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Are we wasting valuable resources during this pandemic?

Written by: Harry Mullen MBA, CRCST, CIS, CHL, CER & Pernell Husband CRCST

The following are recommendations that CSS is sharing with our clients.

Recommendations are based on information we have obtained through various agencies such as the CDC, FDA and relevant vendors.

Remember, these recommendations are for your personal information only.

It is recommended that as a professional, you do your due diligence in vetting this process within your hospital system.

 

 

Please consider the following suggestions:

 

  • Receiving masks in the decontamination area is not advisable due to aerosols and other potential contaminants
  • Have a dedicated room that is separate from Decontamination as well as the Prep Assembly area
  • Inspect masks for damage before peel pouching. Discard damaged masks
  • Place N95 mask in the appropriate peel pouch based on the method of sterilization you will be using to disinfect the mask
  • Place the label on the outside identifying the user and floor/Dept it is to go back to
  • If processing within the Prep Assembly, limit the processing of the N95 mask to one work station to prevent possible cross contamination
  • Clean workstation between and after each sorting and peel packing, regardless of the location chosen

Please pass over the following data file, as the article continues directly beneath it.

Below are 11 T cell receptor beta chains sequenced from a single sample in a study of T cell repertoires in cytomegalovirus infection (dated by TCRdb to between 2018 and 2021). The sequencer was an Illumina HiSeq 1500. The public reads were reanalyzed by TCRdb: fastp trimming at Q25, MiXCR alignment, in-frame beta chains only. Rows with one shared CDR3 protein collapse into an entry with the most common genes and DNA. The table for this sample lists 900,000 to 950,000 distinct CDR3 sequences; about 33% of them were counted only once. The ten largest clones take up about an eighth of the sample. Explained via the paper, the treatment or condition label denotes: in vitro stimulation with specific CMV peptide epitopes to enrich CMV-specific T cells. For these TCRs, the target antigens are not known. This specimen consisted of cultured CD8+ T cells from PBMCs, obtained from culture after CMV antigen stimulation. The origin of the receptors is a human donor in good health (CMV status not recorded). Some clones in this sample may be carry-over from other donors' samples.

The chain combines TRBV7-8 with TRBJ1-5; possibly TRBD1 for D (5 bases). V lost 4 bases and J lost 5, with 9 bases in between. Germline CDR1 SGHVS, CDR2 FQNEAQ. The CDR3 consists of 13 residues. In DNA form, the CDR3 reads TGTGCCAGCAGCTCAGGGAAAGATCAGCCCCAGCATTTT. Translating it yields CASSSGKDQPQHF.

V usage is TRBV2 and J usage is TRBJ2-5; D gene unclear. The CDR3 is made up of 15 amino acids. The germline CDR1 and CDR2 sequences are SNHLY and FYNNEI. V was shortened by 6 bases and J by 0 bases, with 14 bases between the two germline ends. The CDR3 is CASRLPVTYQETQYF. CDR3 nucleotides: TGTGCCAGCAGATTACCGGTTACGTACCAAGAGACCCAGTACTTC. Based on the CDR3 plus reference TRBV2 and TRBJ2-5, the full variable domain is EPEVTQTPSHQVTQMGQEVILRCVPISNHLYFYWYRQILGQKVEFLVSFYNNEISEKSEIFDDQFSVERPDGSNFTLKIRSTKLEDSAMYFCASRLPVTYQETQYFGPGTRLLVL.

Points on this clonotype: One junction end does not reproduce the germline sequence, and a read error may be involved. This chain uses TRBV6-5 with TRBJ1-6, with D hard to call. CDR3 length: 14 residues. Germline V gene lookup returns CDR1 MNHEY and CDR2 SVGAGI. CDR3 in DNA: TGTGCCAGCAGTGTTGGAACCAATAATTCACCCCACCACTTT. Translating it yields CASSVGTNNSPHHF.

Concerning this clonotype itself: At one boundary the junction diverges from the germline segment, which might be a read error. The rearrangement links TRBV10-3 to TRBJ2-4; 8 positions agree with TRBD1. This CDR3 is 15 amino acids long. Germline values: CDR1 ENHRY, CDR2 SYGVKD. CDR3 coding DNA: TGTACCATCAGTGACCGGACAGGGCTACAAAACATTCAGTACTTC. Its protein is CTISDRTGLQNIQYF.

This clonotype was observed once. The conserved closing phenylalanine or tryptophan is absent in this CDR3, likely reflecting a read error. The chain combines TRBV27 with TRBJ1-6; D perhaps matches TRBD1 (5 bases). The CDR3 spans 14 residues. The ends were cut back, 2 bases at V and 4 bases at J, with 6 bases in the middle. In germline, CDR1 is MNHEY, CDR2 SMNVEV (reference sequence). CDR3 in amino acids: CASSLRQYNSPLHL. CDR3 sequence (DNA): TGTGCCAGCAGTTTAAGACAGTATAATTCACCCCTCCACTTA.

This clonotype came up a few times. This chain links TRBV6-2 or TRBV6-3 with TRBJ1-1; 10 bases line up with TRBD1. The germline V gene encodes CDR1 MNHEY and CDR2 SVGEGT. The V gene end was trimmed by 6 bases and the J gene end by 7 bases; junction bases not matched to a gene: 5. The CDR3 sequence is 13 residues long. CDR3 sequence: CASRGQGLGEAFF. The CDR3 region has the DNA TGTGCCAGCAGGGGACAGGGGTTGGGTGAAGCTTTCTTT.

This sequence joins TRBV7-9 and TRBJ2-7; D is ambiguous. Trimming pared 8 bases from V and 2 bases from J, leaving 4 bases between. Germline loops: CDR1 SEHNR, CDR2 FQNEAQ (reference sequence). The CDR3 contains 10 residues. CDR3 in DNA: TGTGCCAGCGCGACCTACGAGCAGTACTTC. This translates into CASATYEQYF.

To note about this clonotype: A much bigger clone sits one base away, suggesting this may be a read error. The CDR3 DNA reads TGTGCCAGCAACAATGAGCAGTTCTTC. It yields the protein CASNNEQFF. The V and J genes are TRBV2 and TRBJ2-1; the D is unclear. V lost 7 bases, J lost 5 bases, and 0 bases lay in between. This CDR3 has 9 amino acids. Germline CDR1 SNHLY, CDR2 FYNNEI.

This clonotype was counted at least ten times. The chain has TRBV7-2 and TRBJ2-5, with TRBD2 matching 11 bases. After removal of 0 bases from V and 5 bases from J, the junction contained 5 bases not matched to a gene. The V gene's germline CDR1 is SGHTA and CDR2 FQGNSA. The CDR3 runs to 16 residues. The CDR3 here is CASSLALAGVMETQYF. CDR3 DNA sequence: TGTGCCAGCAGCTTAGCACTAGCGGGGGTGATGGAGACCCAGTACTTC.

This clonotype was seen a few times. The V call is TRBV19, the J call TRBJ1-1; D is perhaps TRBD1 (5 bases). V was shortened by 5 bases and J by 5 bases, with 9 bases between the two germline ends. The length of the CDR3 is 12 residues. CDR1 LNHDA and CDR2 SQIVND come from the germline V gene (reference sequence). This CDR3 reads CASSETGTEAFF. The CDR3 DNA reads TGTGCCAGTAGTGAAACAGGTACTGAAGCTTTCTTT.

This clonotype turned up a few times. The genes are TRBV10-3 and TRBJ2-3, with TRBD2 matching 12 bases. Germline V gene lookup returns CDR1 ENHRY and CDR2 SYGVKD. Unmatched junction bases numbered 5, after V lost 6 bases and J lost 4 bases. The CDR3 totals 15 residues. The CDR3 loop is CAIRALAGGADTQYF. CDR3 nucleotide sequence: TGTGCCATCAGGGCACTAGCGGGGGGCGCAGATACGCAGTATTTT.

• Appropriate PPE should always be used when working with potentially contaminated medical device(s)
  • A written policy and procedure should be in place for the reprocessing of the N95 masks to ensure everyone on the same page and understands the process
  • Document each load processing, i.e., Sterrad, Steam, Etc.
  • Masks should not be processed more that two times
  • Pouches are placed in the sterilizer on edge not flat, follow the sterilizer manufacturer recommendations
  • Make sure to use tape to keep masks from excessive movement in the Sterrad
  • Inspect masks for damage before releasing. Discard damaged masks
  • Masks should be aerated for one hour before releasing them (this is to remove residual hydrogen peroxide)

 

Be sure to inquire with the manufacturer of the particular mask that is in your possession as to the validity of the process.

See additional resources below:

 

 

FDA – https://www.fda.gov/media/136529/download

CDC – https://www.cdc.gov/coronavirus/2019-ncov/hcp/ppe-strategy/decontamination-reuse-respirators.html

Duke University – https://medschool.duke.edu/about-us/news-and-communications/med-school-blog/duke-starts-novel-decontamination-n95-masks-help-relieve-shortages

Healthcare Purchasing News – https://www.hpnonline.com/infection-prevention/disposables-kits-drapes-ppe-instruments-textiles-etc/article/21132221/asp-announces-protocol-for-reprocessing-of-n95-masks

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